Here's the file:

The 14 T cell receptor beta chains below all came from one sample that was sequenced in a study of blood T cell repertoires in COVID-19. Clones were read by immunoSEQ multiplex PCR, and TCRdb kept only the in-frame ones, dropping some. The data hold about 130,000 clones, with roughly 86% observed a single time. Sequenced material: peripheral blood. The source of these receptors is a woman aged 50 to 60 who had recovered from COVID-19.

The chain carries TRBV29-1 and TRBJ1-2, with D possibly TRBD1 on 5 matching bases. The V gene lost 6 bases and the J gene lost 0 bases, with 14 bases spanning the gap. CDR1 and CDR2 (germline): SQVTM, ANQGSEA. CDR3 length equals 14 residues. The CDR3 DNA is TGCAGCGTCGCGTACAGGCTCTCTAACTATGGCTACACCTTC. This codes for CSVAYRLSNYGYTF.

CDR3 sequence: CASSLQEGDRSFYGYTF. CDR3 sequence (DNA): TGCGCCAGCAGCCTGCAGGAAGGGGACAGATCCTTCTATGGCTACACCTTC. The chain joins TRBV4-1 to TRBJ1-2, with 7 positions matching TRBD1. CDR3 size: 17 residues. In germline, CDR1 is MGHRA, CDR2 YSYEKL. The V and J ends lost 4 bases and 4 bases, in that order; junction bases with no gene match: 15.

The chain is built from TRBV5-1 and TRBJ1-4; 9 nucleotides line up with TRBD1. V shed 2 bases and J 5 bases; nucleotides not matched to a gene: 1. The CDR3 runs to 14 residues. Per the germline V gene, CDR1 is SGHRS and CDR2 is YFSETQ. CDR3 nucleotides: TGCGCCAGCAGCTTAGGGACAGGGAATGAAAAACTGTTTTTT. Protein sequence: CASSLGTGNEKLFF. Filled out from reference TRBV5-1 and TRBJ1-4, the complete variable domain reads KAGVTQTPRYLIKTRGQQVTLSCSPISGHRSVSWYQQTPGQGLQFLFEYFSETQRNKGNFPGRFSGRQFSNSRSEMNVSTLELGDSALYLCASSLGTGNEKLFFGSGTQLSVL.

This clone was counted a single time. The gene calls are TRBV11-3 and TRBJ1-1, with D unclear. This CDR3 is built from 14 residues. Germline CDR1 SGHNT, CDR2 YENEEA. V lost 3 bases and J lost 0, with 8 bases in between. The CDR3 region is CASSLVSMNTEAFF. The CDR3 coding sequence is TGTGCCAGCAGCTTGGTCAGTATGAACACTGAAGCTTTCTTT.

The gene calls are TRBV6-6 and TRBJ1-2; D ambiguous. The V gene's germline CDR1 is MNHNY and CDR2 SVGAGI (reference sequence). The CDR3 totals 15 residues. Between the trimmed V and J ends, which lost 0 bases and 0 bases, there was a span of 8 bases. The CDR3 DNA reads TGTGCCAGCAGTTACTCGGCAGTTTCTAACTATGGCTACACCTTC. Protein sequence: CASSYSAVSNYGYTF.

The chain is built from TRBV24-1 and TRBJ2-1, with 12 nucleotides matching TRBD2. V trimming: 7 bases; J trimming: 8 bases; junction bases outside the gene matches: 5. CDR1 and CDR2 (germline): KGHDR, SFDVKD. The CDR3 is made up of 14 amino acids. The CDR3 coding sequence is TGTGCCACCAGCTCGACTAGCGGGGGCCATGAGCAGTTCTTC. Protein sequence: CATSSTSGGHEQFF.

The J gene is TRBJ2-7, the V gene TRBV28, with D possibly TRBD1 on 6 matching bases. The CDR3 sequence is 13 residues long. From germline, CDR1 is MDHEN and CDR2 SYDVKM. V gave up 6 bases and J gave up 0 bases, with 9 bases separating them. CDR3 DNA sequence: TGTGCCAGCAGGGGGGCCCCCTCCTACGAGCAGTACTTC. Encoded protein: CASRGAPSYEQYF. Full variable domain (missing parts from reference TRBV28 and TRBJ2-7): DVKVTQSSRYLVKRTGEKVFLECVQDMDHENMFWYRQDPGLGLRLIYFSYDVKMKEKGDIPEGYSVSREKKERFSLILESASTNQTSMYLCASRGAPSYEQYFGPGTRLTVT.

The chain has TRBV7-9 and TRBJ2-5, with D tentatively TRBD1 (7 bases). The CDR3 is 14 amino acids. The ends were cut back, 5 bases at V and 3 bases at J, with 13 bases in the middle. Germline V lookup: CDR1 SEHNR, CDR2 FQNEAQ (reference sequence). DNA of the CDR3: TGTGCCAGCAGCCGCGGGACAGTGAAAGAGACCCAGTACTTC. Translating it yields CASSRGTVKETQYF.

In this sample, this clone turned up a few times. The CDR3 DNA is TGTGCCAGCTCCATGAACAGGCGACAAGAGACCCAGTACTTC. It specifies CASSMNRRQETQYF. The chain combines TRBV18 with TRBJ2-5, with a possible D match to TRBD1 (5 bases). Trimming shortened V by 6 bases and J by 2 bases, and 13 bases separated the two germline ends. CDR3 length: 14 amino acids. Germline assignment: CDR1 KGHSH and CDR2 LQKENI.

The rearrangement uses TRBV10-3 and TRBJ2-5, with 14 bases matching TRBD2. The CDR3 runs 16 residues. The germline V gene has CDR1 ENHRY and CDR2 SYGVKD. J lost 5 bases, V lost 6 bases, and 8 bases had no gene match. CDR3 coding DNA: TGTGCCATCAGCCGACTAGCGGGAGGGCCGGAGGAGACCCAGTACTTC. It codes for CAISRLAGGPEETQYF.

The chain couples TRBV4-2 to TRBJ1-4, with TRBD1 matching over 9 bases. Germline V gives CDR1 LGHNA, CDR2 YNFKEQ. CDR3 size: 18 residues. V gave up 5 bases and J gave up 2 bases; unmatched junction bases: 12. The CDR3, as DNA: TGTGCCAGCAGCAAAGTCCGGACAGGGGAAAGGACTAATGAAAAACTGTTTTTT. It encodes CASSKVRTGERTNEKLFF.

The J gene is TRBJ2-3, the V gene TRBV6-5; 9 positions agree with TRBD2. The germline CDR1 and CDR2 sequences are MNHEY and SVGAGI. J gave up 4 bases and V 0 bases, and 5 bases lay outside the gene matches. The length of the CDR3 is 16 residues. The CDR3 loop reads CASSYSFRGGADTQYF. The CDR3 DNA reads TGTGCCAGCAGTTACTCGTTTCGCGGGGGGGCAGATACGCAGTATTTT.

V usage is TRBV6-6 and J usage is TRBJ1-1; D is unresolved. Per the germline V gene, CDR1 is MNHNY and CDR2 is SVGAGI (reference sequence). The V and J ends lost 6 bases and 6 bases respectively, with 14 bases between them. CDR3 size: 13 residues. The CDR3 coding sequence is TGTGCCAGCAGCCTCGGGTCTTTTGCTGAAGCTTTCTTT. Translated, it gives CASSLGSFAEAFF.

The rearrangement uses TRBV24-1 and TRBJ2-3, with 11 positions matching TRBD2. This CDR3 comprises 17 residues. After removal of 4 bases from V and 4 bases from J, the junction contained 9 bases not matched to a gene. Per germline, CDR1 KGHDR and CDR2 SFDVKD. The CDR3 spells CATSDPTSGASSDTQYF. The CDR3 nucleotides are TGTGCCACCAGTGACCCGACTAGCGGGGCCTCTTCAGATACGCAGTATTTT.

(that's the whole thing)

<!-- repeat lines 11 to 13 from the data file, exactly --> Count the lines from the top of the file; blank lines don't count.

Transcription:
The rearrangement uses TRBV10-3 and TRBJ2-5, with 14 bases matching TRBD2. The CDR3 runs 16 residues. The germline V gene has CDR1 ENHRY and CDR2 SYGVKD. J lost 5 bases, V lost 6 bases, and 8 bases had no gene match. CDR3 coding DNA: TGTGCCATCAGCCGACTAGCGGGAGGGCCGGAGGAGACCCAGTACTTC. It codes for CAISRLAGGPEETQYF.

The chain couples TRBV4-2 to TRBJ1-4, with TRBD1 matching over 9 bases. Germline V gives CDR1 LGHNA, CDR2 YNFKEQ. CDR3 size: 18 residues. V gave up 5 bases and J gave up 2 bases; unmatched junction bases: 12. The CDR3, as DNA: TGTGCCAGCAGCAAAGTCCGGACAGGGGAAAGGACTAATGAAAAACTGTTTTTT. It encodes CASSKVRTGERTNEKLFF.

The J gene is TRBJ2-3, the V gene TRBV6-5; 9 positions agree with TRBD2. The germline CDR1 and CDR2 sequences are MNHEY and SVGAGI. J gave up 4 bases and V 0 bases, and 5 bases lay outside the gene matches. The length of the CDR3 is 16 residues. The CDR3 loop reads CASSYSFRGGADTQYF. The CDR3 DNA reads TGTGCCAGCAGTTACTCGTTTCGCGGGGGGGCAGATACGCAGTATTTT.